Sometimes these organizations and individuals even pretend to be a patient seeking certification of an emotional support animal or a working animal. They do often contact counselors using fake names and pretending to be fake patients to see how far the therapist will go without even having a real patient. Then they file a complaint with the therapist’s professional board in an attempt to have disciplinary action taken against their license.
Therefore, it is imperative that you follow the tips mentioned in this article.
Guidance from the American Counseling Association:
The American Counseling Association (ACA) published a position paper titled: Emotional Support Animals-Human Animal Interactions in Counseling Interest Network Position Statement.
In that position paper the ACA stated:
As Licensed Professional Counselors, the assessment of DSM-5 diagnoses for human clients is within the scope of practice; however, the added practices of animal behavior, behavior assessment or Human-Animal Interventions are (most often) not. Emotional Support Animal may, in some specific circumstances, provide benefits to humans to minimize identified symptoms often associated with a DSM 5 diagnoses; however, because of the potential risks and unanticipated outcomes, the HAIC strongly suggests that counselors abstain from writing letters for persons seeking counseling or assessments for the sole purpose of obtaining an ESA recommendation letter.
Click here to read the ACA letter in full.
However, if the counselor already has an existing treating relationship with a client and the counselor is considering writing an ESA recommendation letter, then the ASA recommends:
[T]he counselor must have a thorough knowledge of the local, state, and federal laws and policies surrounding ESAs and appropriate knowledge, skills, and attitudes with the subject of therapeutic human-animal interactions before writing such a letter.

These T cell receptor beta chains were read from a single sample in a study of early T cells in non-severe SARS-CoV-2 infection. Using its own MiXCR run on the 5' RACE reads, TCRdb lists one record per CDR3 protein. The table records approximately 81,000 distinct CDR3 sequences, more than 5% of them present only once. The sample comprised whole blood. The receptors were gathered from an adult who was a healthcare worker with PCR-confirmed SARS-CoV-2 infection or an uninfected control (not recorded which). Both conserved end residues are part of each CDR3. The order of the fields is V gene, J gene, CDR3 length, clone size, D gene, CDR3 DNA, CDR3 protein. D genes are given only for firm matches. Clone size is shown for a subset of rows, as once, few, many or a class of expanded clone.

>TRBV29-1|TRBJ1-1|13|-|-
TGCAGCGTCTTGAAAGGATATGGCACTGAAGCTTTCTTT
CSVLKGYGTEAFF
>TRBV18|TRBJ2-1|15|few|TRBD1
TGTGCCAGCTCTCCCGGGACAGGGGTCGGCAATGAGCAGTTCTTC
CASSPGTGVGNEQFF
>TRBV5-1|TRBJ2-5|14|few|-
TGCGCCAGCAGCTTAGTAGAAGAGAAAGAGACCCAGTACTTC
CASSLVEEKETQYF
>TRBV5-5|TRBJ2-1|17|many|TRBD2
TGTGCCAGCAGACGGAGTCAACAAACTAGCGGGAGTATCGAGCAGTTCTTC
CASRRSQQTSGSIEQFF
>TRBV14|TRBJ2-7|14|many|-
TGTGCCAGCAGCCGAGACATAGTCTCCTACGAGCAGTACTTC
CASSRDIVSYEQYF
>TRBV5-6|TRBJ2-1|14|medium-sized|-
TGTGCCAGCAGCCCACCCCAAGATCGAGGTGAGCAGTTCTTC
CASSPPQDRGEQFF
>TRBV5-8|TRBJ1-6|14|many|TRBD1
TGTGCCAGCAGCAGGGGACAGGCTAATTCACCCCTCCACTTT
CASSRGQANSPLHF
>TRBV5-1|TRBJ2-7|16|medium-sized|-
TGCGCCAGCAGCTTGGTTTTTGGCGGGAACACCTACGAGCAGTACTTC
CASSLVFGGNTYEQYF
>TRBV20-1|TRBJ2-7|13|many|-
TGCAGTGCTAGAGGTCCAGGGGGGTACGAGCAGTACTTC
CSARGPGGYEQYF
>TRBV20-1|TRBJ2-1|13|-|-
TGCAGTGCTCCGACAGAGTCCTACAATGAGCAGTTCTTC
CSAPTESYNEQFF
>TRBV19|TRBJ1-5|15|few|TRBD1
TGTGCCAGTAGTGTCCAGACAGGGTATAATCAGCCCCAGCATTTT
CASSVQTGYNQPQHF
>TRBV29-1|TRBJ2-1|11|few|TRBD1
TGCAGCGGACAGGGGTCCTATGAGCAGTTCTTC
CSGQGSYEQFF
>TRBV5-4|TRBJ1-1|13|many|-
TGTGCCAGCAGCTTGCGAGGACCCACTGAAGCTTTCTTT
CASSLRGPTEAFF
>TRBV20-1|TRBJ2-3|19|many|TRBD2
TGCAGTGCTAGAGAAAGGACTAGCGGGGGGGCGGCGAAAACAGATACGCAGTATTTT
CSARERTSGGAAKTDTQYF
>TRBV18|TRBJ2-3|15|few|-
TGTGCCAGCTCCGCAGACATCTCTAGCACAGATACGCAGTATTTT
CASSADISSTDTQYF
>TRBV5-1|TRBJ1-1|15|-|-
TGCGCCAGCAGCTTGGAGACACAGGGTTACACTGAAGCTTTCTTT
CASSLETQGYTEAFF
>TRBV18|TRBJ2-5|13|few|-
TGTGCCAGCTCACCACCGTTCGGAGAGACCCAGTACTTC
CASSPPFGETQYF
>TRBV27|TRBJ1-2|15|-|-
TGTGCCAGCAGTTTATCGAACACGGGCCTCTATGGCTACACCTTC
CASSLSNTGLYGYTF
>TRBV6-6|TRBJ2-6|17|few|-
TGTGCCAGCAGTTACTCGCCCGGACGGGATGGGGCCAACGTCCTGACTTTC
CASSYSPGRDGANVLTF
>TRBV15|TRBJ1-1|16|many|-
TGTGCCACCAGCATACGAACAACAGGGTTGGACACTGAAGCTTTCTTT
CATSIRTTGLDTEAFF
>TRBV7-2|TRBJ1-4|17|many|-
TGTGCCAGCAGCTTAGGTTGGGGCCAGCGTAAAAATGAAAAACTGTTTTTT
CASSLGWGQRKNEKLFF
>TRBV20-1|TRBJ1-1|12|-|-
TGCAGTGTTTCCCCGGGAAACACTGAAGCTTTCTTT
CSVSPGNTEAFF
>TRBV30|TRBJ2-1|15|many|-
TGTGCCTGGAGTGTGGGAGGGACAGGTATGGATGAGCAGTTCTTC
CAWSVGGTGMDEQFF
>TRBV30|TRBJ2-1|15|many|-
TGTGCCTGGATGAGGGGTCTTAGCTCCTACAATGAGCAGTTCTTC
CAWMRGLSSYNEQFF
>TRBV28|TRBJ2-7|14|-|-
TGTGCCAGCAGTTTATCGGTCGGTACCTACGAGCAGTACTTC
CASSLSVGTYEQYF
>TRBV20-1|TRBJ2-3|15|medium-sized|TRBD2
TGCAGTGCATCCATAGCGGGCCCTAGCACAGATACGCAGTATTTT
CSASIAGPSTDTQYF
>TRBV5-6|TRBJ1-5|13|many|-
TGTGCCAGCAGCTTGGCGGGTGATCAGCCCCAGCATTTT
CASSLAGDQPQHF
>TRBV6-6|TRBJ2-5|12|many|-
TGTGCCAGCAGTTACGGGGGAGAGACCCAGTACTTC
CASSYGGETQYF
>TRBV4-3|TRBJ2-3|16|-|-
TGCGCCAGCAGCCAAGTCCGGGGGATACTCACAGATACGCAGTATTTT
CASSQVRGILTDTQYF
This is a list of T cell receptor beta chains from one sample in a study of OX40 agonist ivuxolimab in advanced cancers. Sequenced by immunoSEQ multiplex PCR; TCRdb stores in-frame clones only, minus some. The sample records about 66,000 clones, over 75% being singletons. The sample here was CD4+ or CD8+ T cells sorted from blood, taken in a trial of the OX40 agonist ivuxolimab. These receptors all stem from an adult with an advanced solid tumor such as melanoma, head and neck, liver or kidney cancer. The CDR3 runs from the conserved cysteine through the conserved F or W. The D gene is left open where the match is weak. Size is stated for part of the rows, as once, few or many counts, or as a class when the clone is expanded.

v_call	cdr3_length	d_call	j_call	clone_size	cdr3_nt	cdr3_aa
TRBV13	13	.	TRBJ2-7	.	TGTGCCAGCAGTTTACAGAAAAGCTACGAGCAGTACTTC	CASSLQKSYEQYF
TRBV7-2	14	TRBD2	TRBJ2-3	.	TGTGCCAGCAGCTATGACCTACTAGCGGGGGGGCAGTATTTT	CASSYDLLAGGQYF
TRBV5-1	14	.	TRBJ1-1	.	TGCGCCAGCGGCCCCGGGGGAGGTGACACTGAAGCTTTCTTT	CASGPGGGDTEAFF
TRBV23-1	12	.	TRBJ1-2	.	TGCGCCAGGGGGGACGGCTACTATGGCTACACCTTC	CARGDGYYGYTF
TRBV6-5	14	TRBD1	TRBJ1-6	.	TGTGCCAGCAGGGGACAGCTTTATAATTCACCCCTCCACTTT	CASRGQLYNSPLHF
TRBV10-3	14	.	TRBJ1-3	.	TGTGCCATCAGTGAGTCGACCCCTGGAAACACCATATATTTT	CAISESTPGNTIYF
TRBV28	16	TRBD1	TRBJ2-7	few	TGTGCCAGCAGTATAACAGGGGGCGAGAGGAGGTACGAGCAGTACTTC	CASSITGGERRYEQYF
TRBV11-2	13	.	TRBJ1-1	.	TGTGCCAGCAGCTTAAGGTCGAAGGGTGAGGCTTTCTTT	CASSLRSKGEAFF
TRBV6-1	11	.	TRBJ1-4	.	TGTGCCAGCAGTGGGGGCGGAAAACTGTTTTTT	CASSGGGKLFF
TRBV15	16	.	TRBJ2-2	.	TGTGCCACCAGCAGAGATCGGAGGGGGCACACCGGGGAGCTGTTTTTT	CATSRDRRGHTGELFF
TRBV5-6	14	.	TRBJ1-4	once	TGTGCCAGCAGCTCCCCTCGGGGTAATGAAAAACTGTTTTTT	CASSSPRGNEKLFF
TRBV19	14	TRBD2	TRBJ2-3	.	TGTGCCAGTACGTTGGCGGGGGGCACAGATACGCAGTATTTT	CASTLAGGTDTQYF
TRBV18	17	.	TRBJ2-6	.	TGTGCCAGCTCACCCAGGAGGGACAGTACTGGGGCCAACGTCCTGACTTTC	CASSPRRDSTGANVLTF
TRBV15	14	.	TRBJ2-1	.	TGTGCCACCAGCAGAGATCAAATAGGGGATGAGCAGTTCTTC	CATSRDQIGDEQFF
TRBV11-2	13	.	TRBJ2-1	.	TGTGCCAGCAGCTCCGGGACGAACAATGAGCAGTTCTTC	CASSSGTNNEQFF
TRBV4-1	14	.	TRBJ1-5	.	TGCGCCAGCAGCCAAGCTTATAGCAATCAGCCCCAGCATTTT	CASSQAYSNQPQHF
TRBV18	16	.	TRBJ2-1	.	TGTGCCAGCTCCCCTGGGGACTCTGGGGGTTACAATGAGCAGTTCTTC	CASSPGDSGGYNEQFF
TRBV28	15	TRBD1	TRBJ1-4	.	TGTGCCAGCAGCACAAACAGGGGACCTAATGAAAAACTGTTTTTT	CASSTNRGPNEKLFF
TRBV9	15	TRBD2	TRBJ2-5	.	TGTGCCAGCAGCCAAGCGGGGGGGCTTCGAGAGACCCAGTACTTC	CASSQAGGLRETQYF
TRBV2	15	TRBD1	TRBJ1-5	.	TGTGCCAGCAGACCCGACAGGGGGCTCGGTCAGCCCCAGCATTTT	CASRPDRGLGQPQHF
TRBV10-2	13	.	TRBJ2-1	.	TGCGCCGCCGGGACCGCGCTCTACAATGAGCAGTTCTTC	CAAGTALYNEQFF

Click here to learn more.
The ACA also cautions:
The ACA’s Code of Ethics C.2.e Consultations on Ethical Obligations includes “taking reasonable steps with other counselors, the ACA Ethics and Professional Standards Department, or related professionals when they have questions regarding their ethical obligations or professional practice.” This may include working with animal trainers, behaviorists, or veterinary behaviorists to ensure that the clinician remains within their scope of practice. Since there is no overarching licensing or accrediting body for this matter, nor are there federal or state mandates at this time, the onus is on the clinician to ensure ethical practice.
https://www.unh.edu/sites/default/files/departments/student_accessibility_services_/aca.final_version_esa14556_002.pdf. (Emphasis added).
Don’t forget to read part 2 in this blog series to learn more.
Contact Health Law Attorneys Experienced Investigations of Mental Health Counselors, Psychologists, Social Workers, and Family Therapists.
The attorneys of The Health Law Firm provide legal representation to mental health counselors, psychologists, social workers, and family therapists in Department of Health (DOH) investigations, FBI investigations and other types of investigations of health professionals and providers. To contact The Health Law Firm, please call (407) 331-6620 or (850) 439-1001 and visit our website at www.TheHealthLawFirm.com.
In cases in which the health care professional has professional liability insurance or general liability insurance which provides coverage for such matters, we will seek to obtain coverage by your insurance company and will attempt to have your legal fees and expenses covered by your insurance company. If allowed, we will agree to take an assignment of your insurance policy proceeds in order to be able to submit our bills directly to your insurance company.
We also defend health professionals and health facilities in general litigation matters and business litigation matters.
To contact The Health Law Firm, please call (407) 331-6620 or (850) 439-1001 or Toll-Free: (888) 331-6620, and visit our website at www.TheHealthLawFirm.com.
About the Authors: Amanda I. Forbes, practices health law with The Health Law Firm in its Altamonte Springs, Florida, office. George F. Indest III, J.D., M.P.A., LL.M., is Board Certified in Health Law by The Florida Bar and is licensed in Louisiana, Florida, and the District of Columbia. He is President and Managing Partner of The Health Law Firm. Its main office is in Orlando, Florida, area. www.TheHealthLawFirm.com. The Health Law Firm, 1101 Douglas Ave. Suite 1000, Altamonte Springs, FL 32714, Phone: (407) 331-6620 or Toll Free: (888) 331-6620.